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Precision farming in Indian context - Role of Remote Sensing
S. S. Ray*, S. Panigrahy and J. S. Parihar
Space Applications Centre, ISRO, Ahmedabad-380 015
Precision farming is one of the most scientific and modern approaches to sustainable agriculture that has gained momentum in 21st century. Consider this situation: 'A farmer goes to his field with his GPS (Global Positioning System) guided tractor. The GPS senses the exact location of the tractor within the field. It sends the signal to a computer on the tractor, which has a GIS, storing the soil nutrient requirement map in it. The GIS, in consultation with a Decision Support System, decides what is the exact requirement of the fertilizer for that location and then commands a variable rate fertilizer applicator, attached with the tractor, to apply the exact dose at that precise location. And all this is done within a second, before the tractor moves further.' Sounds like an excerpt from a scientific fiction. But this is what precision farming (PF) means to the large growers of the US or European countries. Hence, the first thing that comes to mind is that, this system is not for developing countries, especially India, where the farmers are poor, farming is mostly subsistent and the land holding size is small. But, this is far from the truth as this approach has a large potential for improving the agricultural production in developing world. This article is an attempt to explain the possibility of adopting PF in India and the role of satellite based remote sensing in facilitating that.
2. Precision Farming and its Objective
Precision farming aims to improve crop performance and environmental quality. It is defined as the application of technologies and principles to manage spatial and temporal variability associated with all aspects of agricultural production (Pierce and Nowak, 1999). In other words, precision farming is the matching of resource application and agronomic practices with soil attributes and crop requirements as they vary across a field.
Thus, the concepts of precision farming include:
A host of terms have been used to describe the concept of precision farming. Generally all these terms are combinations of two phrases. The first phrase is 'Spatially variable', 'GPS based', 'Prescription', 'Site-specific' or 'Precision', whereas the second phrase can be 'Farming', 'Agriculture' or 'Crop production'.
- Variations occur in crop or soil properties within a field.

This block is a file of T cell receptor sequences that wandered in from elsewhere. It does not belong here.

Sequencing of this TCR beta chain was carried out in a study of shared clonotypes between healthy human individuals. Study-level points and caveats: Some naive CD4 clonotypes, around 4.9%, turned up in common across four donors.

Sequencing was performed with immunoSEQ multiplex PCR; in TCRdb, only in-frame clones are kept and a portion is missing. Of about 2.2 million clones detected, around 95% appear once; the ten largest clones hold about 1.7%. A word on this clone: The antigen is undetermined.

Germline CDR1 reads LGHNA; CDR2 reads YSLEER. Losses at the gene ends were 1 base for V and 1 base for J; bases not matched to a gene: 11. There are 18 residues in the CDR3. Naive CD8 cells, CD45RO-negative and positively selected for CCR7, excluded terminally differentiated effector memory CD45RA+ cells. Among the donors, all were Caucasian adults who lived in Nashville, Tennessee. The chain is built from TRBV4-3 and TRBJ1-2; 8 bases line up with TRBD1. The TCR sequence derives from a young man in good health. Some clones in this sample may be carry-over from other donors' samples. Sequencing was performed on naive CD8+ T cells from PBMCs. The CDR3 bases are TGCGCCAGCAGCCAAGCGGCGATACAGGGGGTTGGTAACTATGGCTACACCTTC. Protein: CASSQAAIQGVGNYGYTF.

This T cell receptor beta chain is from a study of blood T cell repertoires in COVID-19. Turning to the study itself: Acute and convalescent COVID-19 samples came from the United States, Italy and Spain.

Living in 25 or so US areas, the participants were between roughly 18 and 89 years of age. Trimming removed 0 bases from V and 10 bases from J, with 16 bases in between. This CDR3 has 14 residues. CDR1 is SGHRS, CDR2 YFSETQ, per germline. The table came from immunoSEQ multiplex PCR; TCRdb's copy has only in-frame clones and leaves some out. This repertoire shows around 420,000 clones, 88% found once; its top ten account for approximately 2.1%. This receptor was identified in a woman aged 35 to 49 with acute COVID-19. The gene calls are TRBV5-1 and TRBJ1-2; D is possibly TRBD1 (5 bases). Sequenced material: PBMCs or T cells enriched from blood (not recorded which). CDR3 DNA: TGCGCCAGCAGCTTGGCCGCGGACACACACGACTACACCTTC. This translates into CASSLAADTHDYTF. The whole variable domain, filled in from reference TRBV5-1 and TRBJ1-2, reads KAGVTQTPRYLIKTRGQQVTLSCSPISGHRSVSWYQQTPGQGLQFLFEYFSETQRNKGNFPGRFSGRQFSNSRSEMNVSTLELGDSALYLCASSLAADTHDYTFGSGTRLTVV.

- These variations are noted, and often mapped.
- Management actions are taken as a consequence of the spatial variability within the field.
Though, the 20th century agriculture had been characterized by the increase in land and labour productivity, the use of external inputs, an increase in efficiency and efficacy of external inputs, it has also been associated with the stimulation of uniformity in agricultural production areas and the negative side-effects of agriculture. The PF techniques, by appreciating the variability within the field and adopting management practices to cater the variability, are serving the dual purpose of enhancing productivity and reducing ecological degradation. The real value from precision farming is that the farmer can perform more timely tillage, adjust seeding rates, fertilizer application according to soil conditions, plan more crop protection programs with more precision, and know the yield variation within a field. These benefits can enhance the overall cost effectiveness of crop production, however the grower must be willing to make adjustments in his management styles to make it work.
3. Developments which prompted PF
Many technological developments, which occurred in 20th century contributed to the development of the concept of precision farming. These technological developments are as follows.
3.1 Global Navigation Satellite System
The Global Navigation Satellite Systems (GNSS), such as the NAVSTAR GPS of the USA and the GLONASS of the former Soviet Union have been helpful in pinpointing the precise location. In the post- S/A (selective availability) the positional (horizontal) accuracy of the GPS can be of the order of 20 m, where as that for GPS operating in Differential mode is around 1 m.
3.2 GPS-Guided agricultural machinery
This is the major development, which brought the concept of precision farming. There are basically two categories of agricultural positioning system The first category is for monitoring or sensing pertinent soil and crop parameters, such as soil moisture content, nutrient availability weed location or yield mapping. The second category, where in-field position is required, is for control of precision application machinery (variable rate applicators) where actual position of the field vehicle must be related to a digital field map of the relevant parameter. For monitoring/mapping operations only the position in real time is required, where as for precision application, position in real time along with forward prediction of positioning is required.